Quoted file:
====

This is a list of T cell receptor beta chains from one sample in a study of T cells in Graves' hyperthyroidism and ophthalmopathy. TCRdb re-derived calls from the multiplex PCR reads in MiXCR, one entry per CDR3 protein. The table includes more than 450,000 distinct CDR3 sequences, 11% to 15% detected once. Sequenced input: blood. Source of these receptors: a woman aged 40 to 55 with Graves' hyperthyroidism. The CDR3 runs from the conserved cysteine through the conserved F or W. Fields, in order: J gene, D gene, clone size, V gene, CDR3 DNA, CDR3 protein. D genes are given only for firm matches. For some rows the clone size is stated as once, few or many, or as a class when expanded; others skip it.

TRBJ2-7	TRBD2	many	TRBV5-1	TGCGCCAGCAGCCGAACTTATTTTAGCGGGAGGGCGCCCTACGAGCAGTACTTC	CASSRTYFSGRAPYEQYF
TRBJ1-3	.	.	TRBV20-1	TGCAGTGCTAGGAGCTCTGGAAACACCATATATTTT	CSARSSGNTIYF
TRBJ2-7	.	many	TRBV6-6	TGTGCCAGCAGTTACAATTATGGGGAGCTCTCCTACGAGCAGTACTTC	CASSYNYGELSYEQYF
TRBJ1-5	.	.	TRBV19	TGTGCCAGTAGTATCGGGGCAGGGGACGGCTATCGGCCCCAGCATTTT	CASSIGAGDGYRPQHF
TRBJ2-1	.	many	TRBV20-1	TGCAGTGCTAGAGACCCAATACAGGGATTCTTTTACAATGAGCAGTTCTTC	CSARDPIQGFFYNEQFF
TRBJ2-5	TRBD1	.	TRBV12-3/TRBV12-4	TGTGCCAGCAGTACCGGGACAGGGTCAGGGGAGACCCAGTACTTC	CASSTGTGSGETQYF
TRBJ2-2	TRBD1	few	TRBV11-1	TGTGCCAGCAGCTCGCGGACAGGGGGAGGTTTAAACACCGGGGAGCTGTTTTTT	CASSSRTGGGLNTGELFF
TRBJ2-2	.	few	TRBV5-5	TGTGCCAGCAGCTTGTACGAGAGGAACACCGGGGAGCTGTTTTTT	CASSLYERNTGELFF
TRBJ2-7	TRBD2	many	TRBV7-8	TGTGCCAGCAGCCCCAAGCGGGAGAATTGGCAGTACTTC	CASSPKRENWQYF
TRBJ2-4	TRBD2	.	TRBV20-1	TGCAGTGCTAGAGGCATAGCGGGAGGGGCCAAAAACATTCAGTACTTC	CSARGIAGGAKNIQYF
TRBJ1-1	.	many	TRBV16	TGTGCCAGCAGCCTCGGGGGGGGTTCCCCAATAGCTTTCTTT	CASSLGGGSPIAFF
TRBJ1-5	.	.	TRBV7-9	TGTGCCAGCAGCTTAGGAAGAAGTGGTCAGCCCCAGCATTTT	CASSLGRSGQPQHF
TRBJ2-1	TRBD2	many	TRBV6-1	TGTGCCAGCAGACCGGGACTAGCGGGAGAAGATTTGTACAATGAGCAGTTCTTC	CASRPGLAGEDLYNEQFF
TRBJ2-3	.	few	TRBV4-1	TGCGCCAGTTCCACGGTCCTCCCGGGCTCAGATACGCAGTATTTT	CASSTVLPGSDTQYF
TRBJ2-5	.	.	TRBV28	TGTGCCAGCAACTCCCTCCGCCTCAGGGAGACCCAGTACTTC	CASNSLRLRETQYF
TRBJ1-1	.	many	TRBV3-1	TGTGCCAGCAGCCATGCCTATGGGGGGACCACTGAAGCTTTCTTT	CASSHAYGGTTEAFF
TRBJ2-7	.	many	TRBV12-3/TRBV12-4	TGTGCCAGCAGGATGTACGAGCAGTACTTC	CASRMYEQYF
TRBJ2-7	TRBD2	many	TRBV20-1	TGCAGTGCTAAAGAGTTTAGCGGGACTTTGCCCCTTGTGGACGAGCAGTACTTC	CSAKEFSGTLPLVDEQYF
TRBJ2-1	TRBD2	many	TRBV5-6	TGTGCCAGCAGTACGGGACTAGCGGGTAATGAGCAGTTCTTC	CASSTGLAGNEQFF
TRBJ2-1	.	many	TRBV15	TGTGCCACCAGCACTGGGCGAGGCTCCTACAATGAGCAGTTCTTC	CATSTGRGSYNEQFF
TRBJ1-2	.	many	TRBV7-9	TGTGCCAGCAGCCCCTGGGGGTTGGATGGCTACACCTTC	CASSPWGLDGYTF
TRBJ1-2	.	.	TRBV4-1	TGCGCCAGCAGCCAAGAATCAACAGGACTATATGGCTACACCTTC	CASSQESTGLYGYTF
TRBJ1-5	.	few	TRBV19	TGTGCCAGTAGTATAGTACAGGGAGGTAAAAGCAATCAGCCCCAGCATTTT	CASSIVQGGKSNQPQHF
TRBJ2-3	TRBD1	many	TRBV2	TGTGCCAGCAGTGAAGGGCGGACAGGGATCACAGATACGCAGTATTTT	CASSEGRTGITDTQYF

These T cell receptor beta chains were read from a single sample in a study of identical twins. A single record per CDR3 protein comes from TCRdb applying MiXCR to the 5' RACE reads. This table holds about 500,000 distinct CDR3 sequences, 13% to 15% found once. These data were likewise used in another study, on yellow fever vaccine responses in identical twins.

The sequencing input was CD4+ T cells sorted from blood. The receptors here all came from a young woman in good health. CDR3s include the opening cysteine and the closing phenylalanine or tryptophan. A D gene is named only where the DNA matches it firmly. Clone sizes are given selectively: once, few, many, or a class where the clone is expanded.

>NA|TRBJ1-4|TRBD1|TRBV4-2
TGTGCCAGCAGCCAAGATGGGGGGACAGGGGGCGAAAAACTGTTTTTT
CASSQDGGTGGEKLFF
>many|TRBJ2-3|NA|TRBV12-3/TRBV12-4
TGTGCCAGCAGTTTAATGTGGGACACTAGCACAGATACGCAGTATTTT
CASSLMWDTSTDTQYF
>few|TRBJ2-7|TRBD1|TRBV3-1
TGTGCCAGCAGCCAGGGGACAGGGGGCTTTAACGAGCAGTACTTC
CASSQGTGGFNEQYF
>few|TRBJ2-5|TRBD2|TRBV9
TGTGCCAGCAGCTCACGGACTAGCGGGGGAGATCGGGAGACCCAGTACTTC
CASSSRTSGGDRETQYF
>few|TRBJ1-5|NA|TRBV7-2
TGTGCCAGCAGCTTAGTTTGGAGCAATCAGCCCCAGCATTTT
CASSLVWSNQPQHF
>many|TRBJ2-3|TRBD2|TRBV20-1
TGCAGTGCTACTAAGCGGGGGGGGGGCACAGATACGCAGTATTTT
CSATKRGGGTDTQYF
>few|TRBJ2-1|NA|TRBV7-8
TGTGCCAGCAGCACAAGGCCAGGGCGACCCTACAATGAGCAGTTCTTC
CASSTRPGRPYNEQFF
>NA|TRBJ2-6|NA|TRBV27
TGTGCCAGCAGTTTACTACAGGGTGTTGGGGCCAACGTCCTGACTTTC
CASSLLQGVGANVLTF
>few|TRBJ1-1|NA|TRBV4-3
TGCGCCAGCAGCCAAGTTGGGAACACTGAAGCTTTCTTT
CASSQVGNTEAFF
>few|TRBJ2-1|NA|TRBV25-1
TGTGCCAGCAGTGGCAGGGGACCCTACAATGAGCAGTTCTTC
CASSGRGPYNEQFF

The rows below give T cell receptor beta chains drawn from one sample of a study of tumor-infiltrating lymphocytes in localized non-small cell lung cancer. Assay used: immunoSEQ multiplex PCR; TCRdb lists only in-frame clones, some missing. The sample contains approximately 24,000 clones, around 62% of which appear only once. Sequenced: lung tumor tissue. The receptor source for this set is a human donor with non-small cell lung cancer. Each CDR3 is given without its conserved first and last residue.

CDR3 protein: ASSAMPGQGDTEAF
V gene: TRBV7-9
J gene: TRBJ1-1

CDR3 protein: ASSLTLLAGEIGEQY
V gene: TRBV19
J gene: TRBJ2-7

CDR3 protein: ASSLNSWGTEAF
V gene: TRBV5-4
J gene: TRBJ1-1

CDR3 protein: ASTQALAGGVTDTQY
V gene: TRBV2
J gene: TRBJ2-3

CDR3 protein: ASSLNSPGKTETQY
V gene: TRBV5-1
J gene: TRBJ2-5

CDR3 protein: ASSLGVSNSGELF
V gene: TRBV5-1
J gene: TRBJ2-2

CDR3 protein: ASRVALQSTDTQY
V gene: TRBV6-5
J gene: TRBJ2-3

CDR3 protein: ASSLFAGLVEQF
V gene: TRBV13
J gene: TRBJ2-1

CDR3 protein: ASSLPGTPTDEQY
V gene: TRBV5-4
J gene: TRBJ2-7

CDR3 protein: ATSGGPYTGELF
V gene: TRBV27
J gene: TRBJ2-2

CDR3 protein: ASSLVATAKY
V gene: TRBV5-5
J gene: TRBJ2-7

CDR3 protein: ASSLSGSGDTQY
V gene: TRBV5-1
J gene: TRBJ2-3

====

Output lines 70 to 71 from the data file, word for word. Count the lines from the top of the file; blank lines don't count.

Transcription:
J gene: TRBJ2-3

CDR3 protein: ASSLNSPGKTETQY